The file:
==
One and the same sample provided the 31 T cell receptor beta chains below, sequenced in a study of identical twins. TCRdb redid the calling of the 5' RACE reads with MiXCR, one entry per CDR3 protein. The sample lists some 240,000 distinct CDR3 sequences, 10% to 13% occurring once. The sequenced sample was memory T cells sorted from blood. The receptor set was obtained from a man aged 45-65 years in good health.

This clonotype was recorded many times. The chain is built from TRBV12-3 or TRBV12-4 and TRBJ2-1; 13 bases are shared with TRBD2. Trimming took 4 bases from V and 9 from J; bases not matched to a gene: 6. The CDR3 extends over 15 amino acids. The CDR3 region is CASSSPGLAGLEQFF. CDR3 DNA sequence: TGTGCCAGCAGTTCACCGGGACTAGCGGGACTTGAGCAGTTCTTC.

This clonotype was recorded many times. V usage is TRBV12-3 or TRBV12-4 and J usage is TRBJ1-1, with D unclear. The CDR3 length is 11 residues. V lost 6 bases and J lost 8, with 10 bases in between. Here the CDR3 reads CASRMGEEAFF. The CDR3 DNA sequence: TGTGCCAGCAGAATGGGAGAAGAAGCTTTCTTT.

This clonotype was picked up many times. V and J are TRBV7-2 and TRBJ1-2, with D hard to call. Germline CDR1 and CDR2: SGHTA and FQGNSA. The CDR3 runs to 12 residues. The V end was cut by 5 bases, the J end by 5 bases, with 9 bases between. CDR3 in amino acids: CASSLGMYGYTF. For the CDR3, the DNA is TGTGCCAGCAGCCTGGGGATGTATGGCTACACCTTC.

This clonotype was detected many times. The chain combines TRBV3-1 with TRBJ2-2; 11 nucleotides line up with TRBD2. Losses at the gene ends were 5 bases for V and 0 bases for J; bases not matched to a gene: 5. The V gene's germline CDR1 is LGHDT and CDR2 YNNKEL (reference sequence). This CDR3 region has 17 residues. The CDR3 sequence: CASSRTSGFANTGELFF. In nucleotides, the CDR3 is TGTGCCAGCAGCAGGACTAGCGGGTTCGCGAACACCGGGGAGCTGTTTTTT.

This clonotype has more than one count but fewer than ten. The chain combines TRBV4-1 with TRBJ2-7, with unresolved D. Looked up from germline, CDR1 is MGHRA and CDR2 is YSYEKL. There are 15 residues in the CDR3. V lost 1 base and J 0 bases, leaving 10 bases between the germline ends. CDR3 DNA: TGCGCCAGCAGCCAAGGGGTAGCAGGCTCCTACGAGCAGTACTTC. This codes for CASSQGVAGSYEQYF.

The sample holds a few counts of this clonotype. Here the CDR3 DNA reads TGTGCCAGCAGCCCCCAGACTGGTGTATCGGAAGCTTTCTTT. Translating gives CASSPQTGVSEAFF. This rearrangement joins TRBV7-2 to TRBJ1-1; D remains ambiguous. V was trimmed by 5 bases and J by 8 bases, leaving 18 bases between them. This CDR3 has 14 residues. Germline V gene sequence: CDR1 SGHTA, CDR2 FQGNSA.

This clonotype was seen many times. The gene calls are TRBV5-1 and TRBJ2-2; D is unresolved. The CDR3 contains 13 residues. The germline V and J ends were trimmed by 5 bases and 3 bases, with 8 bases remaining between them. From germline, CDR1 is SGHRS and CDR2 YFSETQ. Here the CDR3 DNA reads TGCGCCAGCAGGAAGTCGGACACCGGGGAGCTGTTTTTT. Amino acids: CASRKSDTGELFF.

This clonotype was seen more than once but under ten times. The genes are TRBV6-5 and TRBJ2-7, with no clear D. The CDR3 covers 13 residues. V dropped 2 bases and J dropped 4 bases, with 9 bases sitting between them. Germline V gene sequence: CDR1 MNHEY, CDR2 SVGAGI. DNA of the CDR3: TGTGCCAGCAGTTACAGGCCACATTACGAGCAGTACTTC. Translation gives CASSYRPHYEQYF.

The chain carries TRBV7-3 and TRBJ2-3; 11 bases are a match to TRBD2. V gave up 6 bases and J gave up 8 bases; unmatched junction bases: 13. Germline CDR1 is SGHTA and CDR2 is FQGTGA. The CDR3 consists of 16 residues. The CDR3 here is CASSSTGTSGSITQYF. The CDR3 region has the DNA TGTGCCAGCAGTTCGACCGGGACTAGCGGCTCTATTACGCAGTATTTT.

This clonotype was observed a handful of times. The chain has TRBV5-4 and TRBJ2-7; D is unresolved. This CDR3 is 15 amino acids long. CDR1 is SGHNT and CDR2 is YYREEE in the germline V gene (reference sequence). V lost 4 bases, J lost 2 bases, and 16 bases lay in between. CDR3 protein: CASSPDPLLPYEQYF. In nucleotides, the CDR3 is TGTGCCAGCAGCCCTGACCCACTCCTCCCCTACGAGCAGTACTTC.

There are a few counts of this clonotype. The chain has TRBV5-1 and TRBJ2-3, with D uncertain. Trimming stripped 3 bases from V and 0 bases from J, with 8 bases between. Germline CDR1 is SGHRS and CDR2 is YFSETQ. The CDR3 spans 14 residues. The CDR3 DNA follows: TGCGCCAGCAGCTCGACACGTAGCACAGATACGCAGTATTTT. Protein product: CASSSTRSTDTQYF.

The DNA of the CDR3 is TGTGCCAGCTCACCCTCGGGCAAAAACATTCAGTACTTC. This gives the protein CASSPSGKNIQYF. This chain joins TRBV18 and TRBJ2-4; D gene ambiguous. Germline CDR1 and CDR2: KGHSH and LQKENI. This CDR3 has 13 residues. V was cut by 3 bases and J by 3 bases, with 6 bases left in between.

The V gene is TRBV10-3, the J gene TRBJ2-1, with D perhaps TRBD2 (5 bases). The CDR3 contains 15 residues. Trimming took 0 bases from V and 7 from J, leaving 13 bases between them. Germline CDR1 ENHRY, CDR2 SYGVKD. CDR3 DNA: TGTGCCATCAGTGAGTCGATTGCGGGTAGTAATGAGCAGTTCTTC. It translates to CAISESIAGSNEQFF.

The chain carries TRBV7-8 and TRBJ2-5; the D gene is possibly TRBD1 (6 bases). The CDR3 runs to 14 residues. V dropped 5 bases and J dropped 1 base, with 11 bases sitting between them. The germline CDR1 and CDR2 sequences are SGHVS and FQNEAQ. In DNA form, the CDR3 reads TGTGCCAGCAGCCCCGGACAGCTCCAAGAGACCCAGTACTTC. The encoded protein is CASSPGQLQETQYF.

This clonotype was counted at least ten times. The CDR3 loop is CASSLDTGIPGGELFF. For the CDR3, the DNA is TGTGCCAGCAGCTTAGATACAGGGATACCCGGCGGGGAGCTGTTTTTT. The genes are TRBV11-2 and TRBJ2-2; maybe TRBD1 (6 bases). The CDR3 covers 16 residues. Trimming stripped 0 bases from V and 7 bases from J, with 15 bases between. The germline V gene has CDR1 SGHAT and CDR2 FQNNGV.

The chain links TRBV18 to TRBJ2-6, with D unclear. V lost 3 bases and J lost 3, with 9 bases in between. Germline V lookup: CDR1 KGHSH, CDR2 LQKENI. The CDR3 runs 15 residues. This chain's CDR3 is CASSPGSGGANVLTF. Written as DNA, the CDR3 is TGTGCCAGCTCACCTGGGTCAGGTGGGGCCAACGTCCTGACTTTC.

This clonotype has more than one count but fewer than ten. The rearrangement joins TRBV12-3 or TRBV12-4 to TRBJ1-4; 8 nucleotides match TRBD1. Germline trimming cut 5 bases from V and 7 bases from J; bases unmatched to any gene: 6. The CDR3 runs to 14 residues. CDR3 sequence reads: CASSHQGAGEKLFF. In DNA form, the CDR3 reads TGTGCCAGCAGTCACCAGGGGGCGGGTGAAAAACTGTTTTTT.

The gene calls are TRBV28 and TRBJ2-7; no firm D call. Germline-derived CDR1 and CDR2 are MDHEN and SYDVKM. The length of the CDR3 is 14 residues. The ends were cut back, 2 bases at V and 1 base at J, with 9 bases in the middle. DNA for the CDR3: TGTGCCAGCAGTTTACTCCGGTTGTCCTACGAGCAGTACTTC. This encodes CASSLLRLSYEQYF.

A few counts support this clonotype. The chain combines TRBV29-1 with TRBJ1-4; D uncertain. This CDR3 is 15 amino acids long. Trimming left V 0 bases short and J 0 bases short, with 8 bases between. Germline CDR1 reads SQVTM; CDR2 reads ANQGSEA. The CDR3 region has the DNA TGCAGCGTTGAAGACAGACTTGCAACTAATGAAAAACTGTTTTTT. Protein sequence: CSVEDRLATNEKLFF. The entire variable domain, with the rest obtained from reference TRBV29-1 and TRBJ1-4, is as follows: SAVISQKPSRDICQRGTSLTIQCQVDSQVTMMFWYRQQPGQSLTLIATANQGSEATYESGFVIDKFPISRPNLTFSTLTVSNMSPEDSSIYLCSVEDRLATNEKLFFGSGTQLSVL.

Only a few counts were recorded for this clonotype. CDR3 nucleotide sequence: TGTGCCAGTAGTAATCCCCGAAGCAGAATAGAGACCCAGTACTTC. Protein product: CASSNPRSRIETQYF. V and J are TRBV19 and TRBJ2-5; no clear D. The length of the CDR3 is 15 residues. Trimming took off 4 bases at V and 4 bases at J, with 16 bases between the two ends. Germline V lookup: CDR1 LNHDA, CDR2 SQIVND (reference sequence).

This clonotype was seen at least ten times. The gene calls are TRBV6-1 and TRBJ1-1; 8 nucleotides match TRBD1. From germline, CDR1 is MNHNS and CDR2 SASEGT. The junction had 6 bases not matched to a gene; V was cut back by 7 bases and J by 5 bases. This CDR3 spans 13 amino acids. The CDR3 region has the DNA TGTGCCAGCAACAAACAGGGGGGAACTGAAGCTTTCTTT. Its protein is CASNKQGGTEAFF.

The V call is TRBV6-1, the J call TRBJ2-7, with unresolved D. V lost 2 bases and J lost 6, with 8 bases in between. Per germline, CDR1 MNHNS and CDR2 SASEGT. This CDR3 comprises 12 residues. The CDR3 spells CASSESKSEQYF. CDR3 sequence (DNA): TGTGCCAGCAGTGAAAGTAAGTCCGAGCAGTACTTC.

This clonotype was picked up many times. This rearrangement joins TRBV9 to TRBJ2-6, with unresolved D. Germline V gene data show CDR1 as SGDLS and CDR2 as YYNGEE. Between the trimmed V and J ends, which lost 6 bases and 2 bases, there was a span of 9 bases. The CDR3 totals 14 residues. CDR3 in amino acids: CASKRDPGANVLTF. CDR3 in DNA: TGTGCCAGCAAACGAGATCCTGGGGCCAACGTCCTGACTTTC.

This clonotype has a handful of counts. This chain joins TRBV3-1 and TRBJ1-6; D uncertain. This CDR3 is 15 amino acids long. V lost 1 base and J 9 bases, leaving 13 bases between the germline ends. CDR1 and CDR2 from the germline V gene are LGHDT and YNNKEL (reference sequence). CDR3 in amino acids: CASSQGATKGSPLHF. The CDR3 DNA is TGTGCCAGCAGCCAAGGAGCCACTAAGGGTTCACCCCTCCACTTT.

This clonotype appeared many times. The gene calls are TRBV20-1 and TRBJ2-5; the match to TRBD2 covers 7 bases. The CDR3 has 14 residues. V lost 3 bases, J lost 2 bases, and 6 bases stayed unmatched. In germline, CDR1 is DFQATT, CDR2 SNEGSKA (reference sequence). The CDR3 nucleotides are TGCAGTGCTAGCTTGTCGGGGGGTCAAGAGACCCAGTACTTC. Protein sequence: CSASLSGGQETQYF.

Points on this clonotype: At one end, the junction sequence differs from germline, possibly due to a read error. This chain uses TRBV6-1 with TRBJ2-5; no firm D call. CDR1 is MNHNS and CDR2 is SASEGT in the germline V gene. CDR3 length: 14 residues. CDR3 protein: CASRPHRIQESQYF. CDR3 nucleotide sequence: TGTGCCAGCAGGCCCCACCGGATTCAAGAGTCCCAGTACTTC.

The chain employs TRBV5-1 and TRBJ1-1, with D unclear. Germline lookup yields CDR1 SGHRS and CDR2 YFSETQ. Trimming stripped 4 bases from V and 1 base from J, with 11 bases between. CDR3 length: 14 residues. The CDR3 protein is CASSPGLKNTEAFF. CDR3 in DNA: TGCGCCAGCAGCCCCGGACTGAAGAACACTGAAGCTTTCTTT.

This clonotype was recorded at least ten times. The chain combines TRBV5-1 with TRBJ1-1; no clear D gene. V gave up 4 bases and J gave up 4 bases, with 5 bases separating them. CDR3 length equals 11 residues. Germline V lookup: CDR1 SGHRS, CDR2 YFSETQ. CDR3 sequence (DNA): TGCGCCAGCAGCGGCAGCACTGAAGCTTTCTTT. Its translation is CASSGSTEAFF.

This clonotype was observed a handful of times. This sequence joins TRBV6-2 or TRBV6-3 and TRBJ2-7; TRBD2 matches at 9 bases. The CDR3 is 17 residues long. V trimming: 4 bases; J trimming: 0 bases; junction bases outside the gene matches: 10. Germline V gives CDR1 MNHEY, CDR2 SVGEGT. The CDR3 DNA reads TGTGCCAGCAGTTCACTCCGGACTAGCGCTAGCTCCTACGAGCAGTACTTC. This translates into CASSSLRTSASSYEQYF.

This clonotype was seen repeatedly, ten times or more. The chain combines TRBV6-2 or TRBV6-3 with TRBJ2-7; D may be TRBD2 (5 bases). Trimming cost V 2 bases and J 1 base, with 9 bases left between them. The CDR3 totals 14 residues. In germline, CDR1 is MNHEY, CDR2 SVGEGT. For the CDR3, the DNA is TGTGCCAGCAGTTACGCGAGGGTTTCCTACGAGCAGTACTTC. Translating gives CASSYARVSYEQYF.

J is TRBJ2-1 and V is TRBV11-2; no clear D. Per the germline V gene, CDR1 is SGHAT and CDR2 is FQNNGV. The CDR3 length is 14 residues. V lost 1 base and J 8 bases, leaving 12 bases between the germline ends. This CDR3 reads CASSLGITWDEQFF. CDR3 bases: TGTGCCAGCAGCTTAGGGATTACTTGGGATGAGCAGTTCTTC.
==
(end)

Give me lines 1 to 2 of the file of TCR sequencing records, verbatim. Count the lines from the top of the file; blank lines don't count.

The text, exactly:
One and the same sample provided the 31 T cell receptor beta chains below, sequenced in a study of identical twins. TCRdb redid the calling of the 5' RACE reads with MiXCR, one entry per CDR3 protein. The sample lists some 240,000 distinct CDR3 sequences, 10% to 13% occurring once. The sequenced sample was memory T cells sorted from blood. The receptor set was obtained from a man aged 45-65 years in good health.

This clonotype was recorded many times. The chain is built from TRBV12-3 or TRBV12-4 and TRBJ2-1; 13 bases are shared with TRBD2. Trimming took 4 bases from V and 9 from J; bases not matched to a gene: 6. The CDR3 extends over 15 amino acids. The CDR3 region is CASSSPGLAGLEQFF. CDR3 DNA sequence: TGTGCCAGCAGTTCACCGGGACTAGCGGGACTTGAGCAGTTCTTC.